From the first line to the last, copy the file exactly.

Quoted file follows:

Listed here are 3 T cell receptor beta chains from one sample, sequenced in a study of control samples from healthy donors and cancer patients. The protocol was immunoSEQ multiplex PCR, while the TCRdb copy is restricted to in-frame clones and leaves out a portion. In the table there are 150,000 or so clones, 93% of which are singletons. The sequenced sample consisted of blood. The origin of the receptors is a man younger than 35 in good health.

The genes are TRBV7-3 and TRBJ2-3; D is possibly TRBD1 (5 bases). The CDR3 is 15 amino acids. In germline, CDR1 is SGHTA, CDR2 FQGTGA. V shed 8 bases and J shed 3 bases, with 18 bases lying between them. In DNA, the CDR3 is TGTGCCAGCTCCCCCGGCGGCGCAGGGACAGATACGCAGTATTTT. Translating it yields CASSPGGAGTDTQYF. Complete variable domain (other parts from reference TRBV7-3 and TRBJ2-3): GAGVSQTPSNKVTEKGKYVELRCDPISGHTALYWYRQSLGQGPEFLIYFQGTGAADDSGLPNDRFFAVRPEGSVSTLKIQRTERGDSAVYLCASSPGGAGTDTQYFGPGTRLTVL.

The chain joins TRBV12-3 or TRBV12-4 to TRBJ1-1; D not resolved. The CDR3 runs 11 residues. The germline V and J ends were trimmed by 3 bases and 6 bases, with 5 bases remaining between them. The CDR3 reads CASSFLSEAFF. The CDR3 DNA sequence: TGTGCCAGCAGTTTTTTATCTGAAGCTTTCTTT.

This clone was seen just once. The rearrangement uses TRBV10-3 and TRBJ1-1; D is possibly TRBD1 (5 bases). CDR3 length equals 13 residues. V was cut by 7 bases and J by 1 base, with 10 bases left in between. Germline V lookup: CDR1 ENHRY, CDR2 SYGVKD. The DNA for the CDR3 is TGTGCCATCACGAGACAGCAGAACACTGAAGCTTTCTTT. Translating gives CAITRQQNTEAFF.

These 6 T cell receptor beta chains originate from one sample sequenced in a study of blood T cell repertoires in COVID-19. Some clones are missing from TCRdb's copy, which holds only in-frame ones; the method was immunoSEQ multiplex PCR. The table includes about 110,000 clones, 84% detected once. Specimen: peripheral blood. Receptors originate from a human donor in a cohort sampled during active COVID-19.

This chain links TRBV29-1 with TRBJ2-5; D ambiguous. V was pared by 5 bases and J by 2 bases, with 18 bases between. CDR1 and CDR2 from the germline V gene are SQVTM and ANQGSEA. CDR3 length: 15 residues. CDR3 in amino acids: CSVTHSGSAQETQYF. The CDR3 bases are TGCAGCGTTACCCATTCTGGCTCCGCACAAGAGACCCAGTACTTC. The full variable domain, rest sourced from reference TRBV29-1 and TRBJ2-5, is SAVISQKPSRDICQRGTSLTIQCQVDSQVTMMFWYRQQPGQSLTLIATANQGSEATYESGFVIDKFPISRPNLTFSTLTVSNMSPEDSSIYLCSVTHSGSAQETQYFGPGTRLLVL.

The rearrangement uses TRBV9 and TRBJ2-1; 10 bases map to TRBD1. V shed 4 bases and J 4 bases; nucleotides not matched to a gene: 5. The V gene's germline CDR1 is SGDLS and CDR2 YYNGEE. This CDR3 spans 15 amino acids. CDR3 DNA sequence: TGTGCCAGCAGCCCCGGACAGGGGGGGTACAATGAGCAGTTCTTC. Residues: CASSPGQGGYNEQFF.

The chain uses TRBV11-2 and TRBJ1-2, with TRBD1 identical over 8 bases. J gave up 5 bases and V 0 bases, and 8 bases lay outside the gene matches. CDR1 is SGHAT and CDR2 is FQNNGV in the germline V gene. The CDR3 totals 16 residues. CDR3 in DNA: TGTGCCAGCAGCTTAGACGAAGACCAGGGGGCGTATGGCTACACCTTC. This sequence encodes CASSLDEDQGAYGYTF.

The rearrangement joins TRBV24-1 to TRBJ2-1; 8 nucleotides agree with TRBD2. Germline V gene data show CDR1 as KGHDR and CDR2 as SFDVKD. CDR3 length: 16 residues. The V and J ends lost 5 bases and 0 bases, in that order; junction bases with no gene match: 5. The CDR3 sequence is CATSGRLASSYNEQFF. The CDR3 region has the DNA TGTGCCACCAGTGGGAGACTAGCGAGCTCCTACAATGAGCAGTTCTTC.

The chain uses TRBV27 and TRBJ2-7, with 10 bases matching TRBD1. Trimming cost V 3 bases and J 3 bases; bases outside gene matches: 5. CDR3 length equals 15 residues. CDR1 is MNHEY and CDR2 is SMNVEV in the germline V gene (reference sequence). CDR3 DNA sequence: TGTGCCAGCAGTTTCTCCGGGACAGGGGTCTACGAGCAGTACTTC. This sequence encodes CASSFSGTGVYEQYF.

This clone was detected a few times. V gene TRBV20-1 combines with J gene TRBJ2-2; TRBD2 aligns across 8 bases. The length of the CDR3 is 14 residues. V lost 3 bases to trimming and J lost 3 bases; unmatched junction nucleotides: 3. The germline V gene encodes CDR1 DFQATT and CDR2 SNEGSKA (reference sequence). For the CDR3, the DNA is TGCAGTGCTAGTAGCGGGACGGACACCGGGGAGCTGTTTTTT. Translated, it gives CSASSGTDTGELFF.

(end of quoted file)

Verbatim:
Listed here are 3 T cell receptor beta chains from one sample, sequenced in a study of control samples from healthy donors and cancer patients. The protocol was immunoSEQ multiplex PCR, while the TCRdb copy is restricted to in-frame clones and leaves out a portion. In the table there are 150,000 or so clones, 93% of which are singletons. The sequenced sample consisted of blood. The origin of the receptors is a man younger than 35 in good health.

The genes are TRBV7-3 and TRBJ2-3; D is possibly TRBD1 (5 bases). The CDR3 is 15 amino acids. In germline, CDR1 is SGHTA, CDR2 FQGTGA. V shed 8 bases and J shed 3 bases, with 18 bases lying between them. In DNA, the CDR3 is TGTGCCAGCTCCCCCGGCGGCGCAGGGACAGATACGCAGTATTTT. Translating it yields CASSPGGAGTDTQYF. Complete variable domain (other parts from reference TRBV7-3 and TRBJ2-3): GAGVSQTPSNKVTEKGKYVELRCDPISGHTALYWYRQSLGQGPEFLIYFQGTGAADDSGLPNDRFFAVRPEGSVSTLKIQRTERGDSAVYLCASSPGGAGTDTQYFGPGTRLTVL.

The chain joins TRBV12-3 or TRBV12-4 to TRBJ1-1; D not resolved. The CDR3 runs 11 residues. The germline V and J ends were trimmed by 3 bases and 6 bases, with 5 bases remaining between them. The CDR3 reads CASSFLSEAFF. The CDR3 DNA sequence: TGTGCCAGCAGTTTTTTATCTGAAGCTTTCTTT.

This clone was seen just once. The rearrangement uses TRBV10-3 and TRBJ1-1; D is possibly TRBD1 (5 bases). CDR3 length equals 13 residues. V was cut by 7 bases and J by 1 base, with 10 bases left in between. Germline V lookup: CDR1 ENHRY, CDR2 SYGVKD. The DNA for the CDR3 is TGTGCCATCACGAGACAGCAGAACACTGAAGCTTTCTTT. Translating gives CAITRQQNTEAFF.

These 6 T cell receptor beta chains originate from one sample sequenced in a study of blood T cell repertoires in COVID-19. Some clones are missing from TCRdb's copy, which holds only in-frame ones; the method was immunoSEQ multiplex PCR. The table includes about 110,000 clones, 84% detected once. Specimen: peripheral blood. Receptors originate from a human donor in a cohort sampled during active COVID-19.

This chain links TRBV29-1 with TRBJ2-5; D ambiguous. V was pared by 5 bases and J by 2 bases, with 18 bases between. CDR1 and CDR2 from the germline V gene are SQVTM and ANQGSEA. CDR3 length: 15 residues. CDR3 in amino acids: CSVTHSGSAQETQYF. The CDR3 bases are TGCAGCGTTACCCATTCTGGCTCCGCACAAGAGACCCAGTACTTC. The full variable domain, rest sourced from reference TRBV29-1 and TRBJ2-5, is SAVISQKPSRDICQRGTSLTIQCQVDSQVTMMFWYRQQPGQSLTLIATANQGSEATYESGFVIDKFPISRPNLTFSTLTVSNMSPEDSSIYLCSVTHSGSAQETQYFGPGTRLLVL.

The rearrangement uses TRBV9 and TRBJ2-1; 10 bases map to TRBD1. V shed 4 bases and J 4 bases; nucleotides not matched to a gene: 5. The V gene's germline CDR1 is SGDLS and CDR2 YYNGEE. This CDR3 spans 15 amino acids. CDR3 DNA sequence: TGTGCCAGCAGCCCCGGACAGGGGGGGTACAATGAGCAGTTCTTC. Residues: CASSPGQGGYNEQFF.

The chain uses TRBV11-2 and TRBJ1-2, with TRBD1 identical over 8 bases. J gave up 5 bases and V 0 bases, and 8 bases lay outside the gene matches. CDR1 is SGHAT and CDR2 is FQNNGV in the germline V gene. The CDR3 totals 16 residues. CDR3 in DNA: TGTGCCAGCAGCTTAGACGAAGACCAGGGGGCGTATGGCTACACCTTC. This sequence encodes CASSLDEDQGAYGYTF.

The rearrangement joins TRBV24-1 to TRBJ2-1; 8 nucleotides agree with TRBD2. Germline V gene data show CDR1 as KGHDR and CDR2 as SFDVKD. CDR3 length: 16 residues. The V and J ends lost 5 bases and 0 bases, in that order; junction bases with no gene match: 5. The CDR3 sequence is CATSGRLASSYNEQFF. The CDR3 region has the DNA TGTGCCACCAGTGGGAGACTAGCGAGCTCCTACAATGAGCAGTTCTTC.

The chain uses TRBV27 and TRBJ2-7, with 10 bases matching TRBD1. Trimming cost V 3 bases and J 3 bases; bases outside gene matches: 5. CDR3 length equals 15 residues. CDR1 is MNHEY and CDR2 is SMNVEV in the germline V gene (reference sequence). CDR3 DNA sequence: TGTGCCAGCAGTTTCTCCGGGACAGGGGTCTACGAGCAGTACTTC. This sequence encodes CASSFSGTGVYEQYF.

This clone was detected a few times. V gene TRBV20-1 combines with J gene TRBJ2-2; TRBD2 aligns across 8 bases. The length of the CDR3 is 14 residues. V lost 3 bases to trimming and J lost 3 bases; unmatched junction nucleotides: 3. The germline V gene encodes CDR1 DFQATT and CDR2 SNEGSKA (reference sequence). For the CDR3, the DNA is TGCAGTGCTAGTAGCGGGACGGACACCGGGGAGCTGTTTTTT. Translated, it gives CSASSGTDTGELFF.